Peer-Reviewed Publication

A real-world study of diagnostic pathways in Alzheimer's Disease

Current Diagnostic Pathways for Alzheimer’s Disease: A Cross-Sectional Real-World Study Across Six Countries

Roth Sophie, Burnie Nerida, Suridjan Ivonne, Yan Jessie T., Carboni Margherita



Diagnostic pathways for patients presenting with cognitive complaints may vary across geographies.


To describe diagnostic pathways of patients presenting with cognitive complaints across 6 countries.


This real-world, cross-sectional study analyzed chart-extracted data from healthcare providers (HCPs) for 6,744 patients across China, France, Germany, Spain, UK, and the US.


Most common symptoms at presentation were cognitive (memory/amnestic; 89.86%), followed by physical/behavioral (87.13%). Clinical/cognitive tests were used in > 95%, with Mini-Mental State Examination being the most common cognitive test (79.0%). Blood tests for APOE ɛ4/other mutations, or to rule out treatable causes, were used in half of the patients. Clinical and cognitive tests were used at higher frequency at earlier visits, and amyloid PET/CSF biomarker testing at higher frequency at later visits. The latter were ordered at low rates even by specialists (across countries, 5.7% to 28.7% for amyloid PET and 5.0% to 27.3% for CSF testing). Approximately half the patients received a diagnosis (52.1% of which were Alzheimer’s disease [AD]). Factors that influenced risk of not receiving a diagnosis were HCP type (higher for primary care physicians versus specialists) and region (highest in China and Germany).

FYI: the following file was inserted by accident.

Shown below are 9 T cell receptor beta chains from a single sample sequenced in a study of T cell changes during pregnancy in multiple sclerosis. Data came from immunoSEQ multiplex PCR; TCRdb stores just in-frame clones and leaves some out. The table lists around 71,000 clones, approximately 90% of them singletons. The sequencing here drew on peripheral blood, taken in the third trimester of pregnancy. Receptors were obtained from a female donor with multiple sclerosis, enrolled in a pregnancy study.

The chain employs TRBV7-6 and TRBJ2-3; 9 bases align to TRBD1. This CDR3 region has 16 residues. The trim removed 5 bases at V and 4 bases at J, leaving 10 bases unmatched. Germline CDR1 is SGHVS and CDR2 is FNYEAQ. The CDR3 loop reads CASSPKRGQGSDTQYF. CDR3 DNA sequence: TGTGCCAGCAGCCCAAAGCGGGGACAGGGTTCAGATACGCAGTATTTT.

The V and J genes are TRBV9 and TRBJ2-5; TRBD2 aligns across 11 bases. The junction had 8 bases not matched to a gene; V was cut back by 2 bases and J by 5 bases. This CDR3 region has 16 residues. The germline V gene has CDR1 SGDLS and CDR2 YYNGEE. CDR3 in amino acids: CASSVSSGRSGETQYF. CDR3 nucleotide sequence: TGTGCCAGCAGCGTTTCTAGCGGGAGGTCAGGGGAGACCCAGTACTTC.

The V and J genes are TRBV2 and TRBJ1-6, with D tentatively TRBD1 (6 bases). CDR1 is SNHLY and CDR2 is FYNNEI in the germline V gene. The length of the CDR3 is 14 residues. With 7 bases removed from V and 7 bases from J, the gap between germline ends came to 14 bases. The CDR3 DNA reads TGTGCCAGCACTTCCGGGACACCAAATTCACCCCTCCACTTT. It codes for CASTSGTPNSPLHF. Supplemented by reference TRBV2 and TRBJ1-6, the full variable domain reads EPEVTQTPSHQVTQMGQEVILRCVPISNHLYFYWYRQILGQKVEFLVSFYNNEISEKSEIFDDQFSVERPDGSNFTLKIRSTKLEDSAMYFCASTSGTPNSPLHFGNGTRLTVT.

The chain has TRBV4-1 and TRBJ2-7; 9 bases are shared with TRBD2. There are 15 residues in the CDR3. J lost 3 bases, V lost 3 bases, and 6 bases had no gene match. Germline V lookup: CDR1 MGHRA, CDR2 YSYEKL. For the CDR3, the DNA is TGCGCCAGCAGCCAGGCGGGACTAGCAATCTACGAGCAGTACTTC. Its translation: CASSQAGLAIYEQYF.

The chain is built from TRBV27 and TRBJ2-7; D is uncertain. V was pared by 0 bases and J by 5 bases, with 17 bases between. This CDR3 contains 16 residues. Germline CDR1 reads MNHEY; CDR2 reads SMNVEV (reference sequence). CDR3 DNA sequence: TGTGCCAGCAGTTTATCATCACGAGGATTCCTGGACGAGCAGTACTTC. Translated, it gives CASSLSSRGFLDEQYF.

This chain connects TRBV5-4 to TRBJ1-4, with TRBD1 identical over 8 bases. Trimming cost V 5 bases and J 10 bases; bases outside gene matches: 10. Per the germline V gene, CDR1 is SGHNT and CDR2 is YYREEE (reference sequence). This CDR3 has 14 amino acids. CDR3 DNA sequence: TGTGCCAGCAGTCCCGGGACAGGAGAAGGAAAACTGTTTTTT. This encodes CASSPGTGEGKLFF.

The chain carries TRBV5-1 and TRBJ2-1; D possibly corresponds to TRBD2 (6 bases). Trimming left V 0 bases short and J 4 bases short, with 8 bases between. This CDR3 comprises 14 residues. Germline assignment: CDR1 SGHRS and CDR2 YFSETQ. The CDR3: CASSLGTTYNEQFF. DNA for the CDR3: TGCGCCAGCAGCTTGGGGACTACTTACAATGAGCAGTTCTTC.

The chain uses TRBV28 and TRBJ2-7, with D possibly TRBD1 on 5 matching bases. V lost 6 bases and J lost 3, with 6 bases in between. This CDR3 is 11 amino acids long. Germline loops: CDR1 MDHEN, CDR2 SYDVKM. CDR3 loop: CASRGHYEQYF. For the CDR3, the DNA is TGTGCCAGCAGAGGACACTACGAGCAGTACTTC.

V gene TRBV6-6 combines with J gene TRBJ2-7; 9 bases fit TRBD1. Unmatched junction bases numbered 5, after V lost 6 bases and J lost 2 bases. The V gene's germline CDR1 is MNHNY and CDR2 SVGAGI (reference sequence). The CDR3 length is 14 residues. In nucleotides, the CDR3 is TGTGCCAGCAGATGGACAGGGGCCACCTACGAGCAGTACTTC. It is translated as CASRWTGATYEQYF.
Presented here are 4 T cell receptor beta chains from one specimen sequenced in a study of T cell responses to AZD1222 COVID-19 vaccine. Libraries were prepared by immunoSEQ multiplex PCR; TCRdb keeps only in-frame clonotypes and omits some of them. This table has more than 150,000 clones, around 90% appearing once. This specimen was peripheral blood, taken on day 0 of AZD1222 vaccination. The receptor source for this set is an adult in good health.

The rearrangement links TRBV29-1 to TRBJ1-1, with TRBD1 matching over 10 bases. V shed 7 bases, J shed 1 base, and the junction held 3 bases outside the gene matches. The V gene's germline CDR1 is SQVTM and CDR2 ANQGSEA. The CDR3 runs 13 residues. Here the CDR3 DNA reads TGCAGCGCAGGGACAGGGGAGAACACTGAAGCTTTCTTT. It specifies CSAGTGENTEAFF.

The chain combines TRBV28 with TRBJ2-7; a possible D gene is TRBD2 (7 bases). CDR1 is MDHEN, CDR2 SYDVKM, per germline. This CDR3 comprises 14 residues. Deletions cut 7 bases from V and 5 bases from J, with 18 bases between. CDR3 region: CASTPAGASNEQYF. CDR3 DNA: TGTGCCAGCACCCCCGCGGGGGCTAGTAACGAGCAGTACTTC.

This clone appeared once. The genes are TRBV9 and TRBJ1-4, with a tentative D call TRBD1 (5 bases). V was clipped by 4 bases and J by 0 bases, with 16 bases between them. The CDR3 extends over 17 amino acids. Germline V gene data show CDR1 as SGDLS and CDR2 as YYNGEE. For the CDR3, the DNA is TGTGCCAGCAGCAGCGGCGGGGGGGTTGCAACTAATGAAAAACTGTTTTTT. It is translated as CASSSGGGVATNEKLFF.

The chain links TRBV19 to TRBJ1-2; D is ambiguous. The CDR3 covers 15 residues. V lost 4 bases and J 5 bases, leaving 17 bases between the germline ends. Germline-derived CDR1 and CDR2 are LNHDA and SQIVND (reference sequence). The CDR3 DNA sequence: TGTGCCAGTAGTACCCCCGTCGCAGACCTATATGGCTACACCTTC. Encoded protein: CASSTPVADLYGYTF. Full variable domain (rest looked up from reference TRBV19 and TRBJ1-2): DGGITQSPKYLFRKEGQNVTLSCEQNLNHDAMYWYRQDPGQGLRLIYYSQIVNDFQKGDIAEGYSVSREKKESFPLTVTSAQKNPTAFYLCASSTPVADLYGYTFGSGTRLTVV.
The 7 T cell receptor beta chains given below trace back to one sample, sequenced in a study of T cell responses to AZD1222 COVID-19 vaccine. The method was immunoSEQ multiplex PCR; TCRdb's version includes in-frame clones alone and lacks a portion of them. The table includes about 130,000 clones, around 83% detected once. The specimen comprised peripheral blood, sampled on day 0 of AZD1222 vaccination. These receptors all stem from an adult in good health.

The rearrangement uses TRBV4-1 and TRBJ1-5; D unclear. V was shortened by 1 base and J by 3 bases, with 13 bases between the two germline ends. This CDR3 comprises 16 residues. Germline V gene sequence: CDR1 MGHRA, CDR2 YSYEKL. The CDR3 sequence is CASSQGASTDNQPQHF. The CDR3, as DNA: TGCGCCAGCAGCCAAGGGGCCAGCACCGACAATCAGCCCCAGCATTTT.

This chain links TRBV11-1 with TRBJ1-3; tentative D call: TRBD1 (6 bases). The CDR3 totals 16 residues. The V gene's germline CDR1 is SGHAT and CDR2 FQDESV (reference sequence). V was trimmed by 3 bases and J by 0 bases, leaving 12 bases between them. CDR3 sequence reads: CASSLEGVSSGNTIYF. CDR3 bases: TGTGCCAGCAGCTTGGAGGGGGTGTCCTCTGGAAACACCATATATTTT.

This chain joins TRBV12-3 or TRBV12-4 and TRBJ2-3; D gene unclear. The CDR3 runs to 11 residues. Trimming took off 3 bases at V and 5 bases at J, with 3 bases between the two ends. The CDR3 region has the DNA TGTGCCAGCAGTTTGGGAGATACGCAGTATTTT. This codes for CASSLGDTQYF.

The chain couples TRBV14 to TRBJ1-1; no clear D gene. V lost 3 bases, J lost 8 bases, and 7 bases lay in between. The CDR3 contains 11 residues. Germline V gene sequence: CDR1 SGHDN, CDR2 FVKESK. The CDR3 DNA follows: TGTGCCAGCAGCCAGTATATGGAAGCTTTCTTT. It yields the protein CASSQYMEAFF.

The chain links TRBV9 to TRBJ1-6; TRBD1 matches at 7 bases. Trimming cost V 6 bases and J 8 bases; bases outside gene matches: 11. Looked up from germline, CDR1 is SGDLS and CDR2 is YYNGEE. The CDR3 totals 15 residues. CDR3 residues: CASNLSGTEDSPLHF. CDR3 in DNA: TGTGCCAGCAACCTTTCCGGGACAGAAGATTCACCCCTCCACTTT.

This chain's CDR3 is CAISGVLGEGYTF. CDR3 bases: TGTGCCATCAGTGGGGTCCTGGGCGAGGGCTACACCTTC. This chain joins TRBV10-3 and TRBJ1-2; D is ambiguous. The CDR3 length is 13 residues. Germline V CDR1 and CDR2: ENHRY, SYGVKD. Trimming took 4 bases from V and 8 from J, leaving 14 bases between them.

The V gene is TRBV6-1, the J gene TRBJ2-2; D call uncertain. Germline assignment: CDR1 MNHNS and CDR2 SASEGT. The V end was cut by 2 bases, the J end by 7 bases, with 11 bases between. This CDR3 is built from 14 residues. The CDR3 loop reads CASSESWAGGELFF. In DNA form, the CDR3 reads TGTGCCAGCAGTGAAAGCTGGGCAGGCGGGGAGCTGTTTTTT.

These data highlight variability in AD diagnostic pathways across countries and provider types. About 45% of patients are referred/told to ‘watch and wait’. Improvements can be made in the use of amyloid PET and CSF testing. Efforts should focus on further defining biomarkers for those at risk for AD, and on dismantling barriers such low testing capacity and reimbursement challenges.